New leaders can be susceptible to burnout as they transition into a new role and deal with new responsibilities and challenges. It’s important to model behaviour that you want to see in your team. That means addressing your burnout before it creates a culture of overwork and impacts your effectiveness as a leader.

  • Find your identity anchor: Engage in activities outside of work that bring meaning, helping to detach from work stressors. 
  • Become intentional about recovery: Incorporate moments of rest and relaxation into your daily routines, such as connecting with friends and family, going for walks, or listening to music. 
  • Avoid micro-management: Strive for reasonable goals and autonomy for your team, reducing the need for micromanagement and fostering a healthier work environment. 
  • Ask for help: Acknowledge your limitations and seek guidance from mentors or peers when needed, creating a psychologically safe space for yourself. 

Fostering a Culture of Creativity

“Creating the culture of burnout is opposite to creating a culture of sustainable creativity. This is something that needs to be taught in business schools.” – Arianna Huffington

A culture of burnout stifles creativity by diminishing motivation, draining energy, and undermining psychological safety. When employees are constantly overwhelmed and stressed, their cognitive abilities become impaired, making it difficult for them to think creatively and problem-solve effectively. Burnout can also lead to disengagement and a lack of enthusiasm for innovation, as employees prioritise survival over exploration and experimentation.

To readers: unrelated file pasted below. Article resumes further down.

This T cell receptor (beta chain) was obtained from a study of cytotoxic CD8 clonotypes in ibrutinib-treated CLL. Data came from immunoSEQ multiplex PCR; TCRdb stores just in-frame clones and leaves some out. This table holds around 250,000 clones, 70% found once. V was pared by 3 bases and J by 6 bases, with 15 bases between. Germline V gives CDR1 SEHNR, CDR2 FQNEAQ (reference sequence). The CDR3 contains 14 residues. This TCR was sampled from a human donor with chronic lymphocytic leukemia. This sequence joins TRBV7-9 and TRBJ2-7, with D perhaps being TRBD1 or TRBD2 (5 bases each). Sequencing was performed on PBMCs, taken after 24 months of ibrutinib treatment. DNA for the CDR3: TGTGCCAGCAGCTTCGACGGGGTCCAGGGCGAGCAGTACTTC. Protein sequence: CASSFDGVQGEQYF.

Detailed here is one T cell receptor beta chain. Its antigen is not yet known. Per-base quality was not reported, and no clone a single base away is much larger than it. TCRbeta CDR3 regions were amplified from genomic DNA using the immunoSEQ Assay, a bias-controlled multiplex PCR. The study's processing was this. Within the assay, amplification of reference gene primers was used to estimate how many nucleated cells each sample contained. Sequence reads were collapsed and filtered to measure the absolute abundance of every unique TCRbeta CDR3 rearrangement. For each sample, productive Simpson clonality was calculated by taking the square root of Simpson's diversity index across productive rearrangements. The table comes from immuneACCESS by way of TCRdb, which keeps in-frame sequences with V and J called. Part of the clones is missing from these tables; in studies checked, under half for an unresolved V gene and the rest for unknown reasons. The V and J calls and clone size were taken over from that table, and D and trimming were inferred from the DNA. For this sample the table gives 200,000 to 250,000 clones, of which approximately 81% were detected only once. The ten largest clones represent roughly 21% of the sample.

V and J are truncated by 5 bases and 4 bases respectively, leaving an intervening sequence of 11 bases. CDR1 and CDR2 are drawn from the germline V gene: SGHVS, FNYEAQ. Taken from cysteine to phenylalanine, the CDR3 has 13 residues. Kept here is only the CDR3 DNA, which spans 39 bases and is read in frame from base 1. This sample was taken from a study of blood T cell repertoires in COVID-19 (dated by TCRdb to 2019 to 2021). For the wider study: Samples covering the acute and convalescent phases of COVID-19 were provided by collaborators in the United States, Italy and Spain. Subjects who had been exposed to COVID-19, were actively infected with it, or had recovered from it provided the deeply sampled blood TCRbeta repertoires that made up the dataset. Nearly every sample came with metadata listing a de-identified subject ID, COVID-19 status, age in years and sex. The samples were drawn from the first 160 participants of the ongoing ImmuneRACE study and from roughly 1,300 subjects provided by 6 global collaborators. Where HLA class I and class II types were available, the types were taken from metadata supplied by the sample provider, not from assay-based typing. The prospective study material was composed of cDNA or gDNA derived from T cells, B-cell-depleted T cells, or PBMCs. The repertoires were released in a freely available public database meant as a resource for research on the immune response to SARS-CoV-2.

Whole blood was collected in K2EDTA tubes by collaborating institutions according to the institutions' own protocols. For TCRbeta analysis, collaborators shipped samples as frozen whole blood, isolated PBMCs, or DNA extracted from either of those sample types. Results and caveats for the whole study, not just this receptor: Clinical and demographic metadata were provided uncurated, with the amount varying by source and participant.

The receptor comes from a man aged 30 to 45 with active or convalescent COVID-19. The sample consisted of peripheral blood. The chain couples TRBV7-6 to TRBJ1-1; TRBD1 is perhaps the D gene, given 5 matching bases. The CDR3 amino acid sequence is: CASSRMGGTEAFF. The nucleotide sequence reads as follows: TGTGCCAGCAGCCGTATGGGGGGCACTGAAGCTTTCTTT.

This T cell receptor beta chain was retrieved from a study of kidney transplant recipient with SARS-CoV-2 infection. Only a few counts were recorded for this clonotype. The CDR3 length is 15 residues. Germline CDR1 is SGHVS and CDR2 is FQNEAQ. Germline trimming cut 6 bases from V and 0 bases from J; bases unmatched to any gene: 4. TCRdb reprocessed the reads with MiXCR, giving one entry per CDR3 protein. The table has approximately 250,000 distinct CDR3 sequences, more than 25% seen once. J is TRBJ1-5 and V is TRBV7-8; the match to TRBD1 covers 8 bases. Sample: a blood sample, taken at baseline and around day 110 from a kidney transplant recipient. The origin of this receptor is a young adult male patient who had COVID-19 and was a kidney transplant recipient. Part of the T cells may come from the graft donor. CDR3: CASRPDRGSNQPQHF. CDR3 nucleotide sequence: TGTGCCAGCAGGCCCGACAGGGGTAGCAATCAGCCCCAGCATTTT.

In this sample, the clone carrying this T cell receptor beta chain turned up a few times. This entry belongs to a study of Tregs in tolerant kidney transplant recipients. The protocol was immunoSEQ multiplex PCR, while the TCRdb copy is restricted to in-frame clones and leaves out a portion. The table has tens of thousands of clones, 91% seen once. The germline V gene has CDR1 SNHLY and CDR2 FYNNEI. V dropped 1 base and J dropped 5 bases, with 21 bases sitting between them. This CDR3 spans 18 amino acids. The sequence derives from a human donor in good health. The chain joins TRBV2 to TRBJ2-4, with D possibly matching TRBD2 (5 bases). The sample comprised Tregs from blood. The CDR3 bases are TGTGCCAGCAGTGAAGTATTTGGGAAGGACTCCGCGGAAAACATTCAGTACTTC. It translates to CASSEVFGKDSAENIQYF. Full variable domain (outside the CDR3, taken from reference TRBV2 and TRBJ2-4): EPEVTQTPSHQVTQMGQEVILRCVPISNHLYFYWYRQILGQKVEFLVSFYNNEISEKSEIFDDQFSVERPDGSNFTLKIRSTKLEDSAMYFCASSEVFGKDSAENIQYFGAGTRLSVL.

Leaders can foster a culture of creativity by prioritising employee well-being, promoting autonomy and flexibility, and encouraging open communication. By creating a supportive and inclusive environment where ideas are valued and experimentation is encouraged, leaders can inspire employees to tap into their creative potential.

We know that new ways of thinking and working aren’t implemented and achieved overnight. Many organisations are structured in a way that is outdated and makes people sustainability difficult to promote. This is where leaders need to step up and model change. Leaders matter greatly. 

Partnering with coaching teams can help expedite positive changes.

Creating Sustainable Change & Impact

Factor10 is a team of experienced and internationally accredited psychologists and coaches that partners with our clients to create sustainable change and impact.

Our approach is client-led and systemic to each engagement allowing us to develop a real understanding of your context and architecting a bespoke offering.

We use evidence-based methods, combining positive psychology, leadership theory, behavioural and neuroscience. We partner in coaching dialogues to deepen self-awareness, create new perspectives and importantly, drive actionable change.